The world’s first flat-packed vehicle, a low-cost, two-tonne light truck called OX, designed for the most arduous conditions of the developing world, has been unveiled by the British entrepreneur, Sir Torquil Norman. He plans to sell production versions on a non-profit basis throughout the developing world.
Sir Torquil, whose previous charitable projects include a £30 million regeneration of London’s Camden Roundhouse as a youth training centre, has already invested about £1million in the project and established the Global Vehicle Trust to raise the further £3m he needs to build more prototypes and develop OX for production.
“Our aim,” says Sir Torquil, “is to give people in the developing world an affordable means of doing for themselves what they rely on outsiders for — fetching water, distributing seed and fertiliser, carrying people and produce to market and providing access to medical help.”
Designed by a well-known British engineering consultancy, OX consists of a simple, steel twin-rail chassis, flat body panels and a compact all-independent suspension — all of which can fit, when disassembled, inside the chassis. Major components will be made and part-assembled by European suppliers for assembly in simple workshops where a vehicle will be used. Six OX kits, with engines, can fit into one standard shipping container.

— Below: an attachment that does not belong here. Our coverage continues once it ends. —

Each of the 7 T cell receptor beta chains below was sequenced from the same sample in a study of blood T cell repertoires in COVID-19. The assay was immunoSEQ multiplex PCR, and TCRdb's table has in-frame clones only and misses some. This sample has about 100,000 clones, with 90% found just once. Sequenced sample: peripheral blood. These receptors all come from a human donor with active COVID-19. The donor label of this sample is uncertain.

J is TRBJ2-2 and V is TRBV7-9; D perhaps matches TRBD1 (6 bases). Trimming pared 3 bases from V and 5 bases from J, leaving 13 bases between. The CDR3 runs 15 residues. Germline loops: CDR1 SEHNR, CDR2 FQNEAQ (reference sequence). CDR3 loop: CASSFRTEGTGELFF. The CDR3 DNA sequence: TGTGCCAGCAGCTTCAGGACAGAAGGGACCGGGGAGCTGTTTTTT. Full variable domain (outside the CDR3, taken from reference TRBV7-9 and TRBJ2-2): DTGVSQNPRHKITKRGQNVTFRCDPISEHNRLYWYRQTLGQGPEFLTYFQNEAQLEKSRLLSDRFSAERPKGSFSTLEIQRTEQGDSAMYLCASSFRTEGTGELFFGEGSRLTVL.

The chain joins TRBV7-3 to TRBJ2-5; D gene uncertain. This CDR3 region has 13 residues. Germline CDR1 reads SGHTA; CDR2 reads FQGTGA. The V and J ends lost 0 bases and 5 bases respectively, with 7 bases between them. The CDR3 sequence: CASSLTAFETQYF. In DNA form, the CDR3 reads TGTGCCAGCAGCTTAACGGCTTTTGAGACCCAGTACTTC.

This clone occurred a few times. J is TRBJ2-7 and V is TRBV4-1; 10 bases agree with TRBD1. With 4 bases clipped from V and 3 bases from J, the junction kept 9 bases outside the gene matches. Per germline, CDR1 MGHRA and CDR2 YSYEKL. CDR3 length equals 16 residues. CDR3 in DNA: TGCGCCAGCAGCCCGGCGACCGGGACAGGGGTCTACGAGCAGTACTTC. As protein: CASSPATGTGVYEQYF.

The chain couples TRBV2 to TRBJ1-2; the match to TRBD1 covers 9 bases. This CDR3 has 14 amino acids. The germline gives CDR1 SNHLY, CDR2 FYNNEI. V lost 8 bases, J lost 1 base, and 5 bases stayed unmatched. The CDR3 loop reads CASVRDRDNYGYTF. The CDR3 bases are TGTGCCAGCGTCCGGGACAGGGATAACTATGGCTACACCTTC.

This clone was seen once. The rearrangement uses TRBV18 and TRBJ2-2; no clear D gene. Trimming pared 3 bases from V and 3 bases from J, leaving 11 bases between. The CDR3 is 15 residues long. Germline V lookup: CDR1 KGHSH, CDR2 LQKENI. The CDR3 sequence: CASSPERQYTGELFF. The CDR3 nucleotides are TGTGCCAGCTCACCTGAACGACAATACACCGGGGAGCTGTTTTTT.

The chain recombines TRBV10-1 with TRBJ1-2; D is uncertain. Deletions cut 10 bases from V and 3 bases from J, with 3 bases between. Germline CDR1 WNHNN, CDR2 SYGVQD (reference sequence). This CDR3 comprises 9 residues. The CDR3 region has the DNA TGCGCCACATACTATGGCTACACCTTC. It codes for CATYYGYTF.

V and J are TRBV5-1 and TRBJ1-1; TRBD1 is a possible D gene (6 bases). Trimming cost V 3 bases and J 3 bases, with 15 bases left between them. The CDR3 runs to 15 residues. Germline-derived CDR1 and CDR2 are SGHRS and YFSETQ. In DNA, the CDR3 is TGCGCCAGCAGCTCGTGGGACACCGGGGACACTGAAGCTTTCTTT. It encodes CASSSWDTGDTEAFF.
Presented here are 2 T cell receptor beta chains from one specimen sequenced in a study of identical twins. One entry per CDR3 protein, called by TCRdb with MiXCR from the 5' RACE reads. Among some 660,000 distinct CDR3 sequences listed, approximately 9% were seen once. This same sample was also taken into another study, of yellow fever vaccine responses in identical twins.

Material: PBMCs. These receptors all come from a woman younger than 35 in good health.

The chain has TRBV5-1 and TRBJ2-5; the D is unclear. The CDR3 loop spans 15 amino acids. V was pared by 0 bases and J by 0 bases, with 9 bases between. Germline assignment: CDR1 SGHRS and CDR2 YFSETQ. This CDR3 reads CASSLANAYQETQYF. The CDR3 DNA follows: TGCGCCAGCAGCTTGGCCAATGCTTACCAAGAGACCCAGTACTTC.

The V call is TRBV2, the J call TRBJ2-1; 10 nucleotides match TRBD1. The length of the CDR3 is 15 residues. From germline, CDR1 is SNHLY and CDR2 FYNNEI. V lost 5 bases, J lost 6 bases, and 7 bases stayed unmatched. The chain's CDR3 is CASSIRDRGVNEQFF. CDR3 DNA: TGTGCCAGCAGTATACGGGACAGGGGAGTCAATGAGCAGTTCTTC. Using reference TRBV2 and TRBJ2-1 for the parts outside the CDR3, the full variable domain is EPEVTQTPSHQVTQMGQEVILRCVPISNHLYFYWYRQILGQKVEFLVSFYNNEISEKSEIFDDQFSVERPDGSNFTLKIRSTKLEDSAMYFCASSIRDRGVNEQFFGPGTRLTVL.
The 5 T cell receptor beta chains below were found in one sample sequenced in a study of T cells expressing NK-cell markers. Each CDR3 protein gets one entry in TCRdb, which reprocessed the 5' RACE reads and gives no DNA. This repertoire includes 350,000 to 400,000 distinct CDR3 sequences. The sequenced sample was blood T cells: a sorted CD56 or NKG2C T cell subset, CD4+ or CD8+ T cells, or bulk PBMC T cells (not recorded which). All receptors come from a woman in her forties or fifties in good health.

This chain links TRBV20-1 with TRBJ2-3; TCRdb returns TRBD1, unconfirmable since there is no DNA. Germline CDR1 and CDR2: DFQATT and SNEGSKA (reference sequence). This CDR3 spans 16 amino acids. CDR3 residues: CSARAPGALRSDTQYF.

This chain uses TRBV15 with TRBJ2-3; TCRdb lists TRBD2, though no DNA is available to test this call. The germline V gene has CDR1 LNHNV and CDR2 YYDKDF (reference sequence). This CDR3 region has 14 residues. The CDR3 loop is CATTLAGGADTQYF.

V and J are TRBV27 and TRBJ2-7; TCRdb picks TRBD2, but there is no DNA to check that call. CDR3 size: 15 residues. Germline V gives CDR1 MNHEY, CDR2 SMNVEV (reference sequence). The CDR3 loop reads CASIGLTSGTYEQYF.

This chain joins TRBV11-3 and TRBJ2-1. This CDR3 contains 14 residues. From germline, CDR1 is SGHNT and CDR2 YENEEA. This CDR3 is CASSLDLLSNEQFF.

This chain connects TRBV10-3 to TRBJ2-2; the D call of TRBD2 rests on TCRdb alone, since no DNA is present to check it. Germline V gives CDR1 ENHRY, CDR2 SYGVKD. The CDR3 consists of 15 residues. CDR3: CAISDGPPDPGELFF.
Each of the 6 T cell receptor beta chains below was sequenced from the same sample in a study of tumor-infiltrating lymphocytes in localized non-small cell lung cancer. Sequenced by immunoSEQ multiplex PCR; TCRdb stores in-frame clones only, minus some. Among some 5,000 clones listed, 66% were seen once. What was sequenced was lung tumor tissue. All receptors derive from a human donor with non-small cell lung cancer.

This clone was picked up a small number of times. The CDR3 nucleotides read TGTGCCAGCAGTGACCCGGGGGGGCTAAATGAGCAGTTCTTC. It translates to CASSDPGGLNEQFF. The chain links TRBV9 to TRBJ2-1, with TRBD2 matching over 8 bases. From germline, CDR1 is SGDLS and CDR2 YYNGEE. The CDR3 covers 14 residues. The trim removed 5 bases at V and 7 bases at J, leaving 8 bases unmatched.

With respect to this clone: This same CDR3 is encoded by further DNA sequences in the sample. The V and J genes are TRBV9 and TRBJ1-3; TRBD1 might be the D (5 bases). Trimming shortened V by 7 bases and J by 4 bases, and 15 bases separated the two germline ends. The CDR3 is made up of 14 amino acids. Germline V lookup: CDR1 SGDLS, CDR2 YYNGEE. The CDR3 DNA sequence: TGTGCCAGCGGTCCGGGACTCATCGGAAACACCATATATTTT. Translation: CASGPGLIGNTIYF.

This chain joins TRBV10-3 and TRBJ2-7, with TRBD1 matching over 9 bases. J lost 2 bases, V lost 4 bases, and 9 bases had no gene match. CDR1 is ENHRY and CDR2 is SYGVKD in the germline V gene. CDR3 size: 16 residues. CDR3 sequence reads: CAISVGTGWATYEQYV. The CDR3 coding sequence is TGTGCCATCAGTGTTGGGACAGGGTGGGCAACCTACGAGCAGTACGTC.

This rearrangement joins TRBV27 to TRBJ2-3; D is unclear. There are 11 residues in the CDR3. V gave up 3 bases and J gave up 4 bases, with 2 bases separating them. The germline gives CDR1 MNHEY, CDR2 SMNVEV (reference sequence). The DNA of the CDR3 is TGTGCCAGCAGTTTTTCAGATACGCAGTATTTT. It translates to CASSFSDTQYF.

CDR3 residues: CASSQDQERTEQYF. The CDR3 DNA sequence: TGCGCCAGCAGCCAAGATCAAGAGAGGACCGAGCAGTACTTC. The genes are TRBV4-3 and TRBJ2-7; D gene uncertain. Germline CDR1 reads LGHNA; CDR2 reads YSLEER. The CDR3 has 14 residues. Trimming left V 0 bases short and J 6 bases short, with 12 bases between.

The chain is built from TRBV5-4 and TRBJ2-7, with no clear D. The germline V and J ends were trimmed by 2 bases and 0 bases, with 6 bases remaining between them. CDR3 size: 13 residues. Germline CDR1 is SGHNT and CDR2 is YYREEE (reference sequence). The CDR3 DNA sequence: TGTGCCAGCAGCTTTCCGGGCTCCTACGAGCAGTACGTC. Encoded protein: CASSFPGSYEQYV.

The OX’s simple three-person front bench seat locates the driver in the centre, eliminating a need for separate left- and right-hand-drive versions. The load area has rudimentary seating for 10 more occupants or space for eight large fuel drums and can carry a two-tonne payload — yet it is no longer than a Skoda Yeti.
The engine is a transversely mounted 2.2-litre Ford diesel driving the front wheels through a manual five-speed gearbox. Short overhangs, high ground clearance and wide tracks are all designed to make OX suitable for the world’s worst roads. The modular design will allow both four-wheel-drive and extra-length versions to be developed.
Sir Torquil Norman hopes his initial publicity will raise interest and backing among African and Asian-centred charities, and plans to have production-ready versions on the road “some time next year”.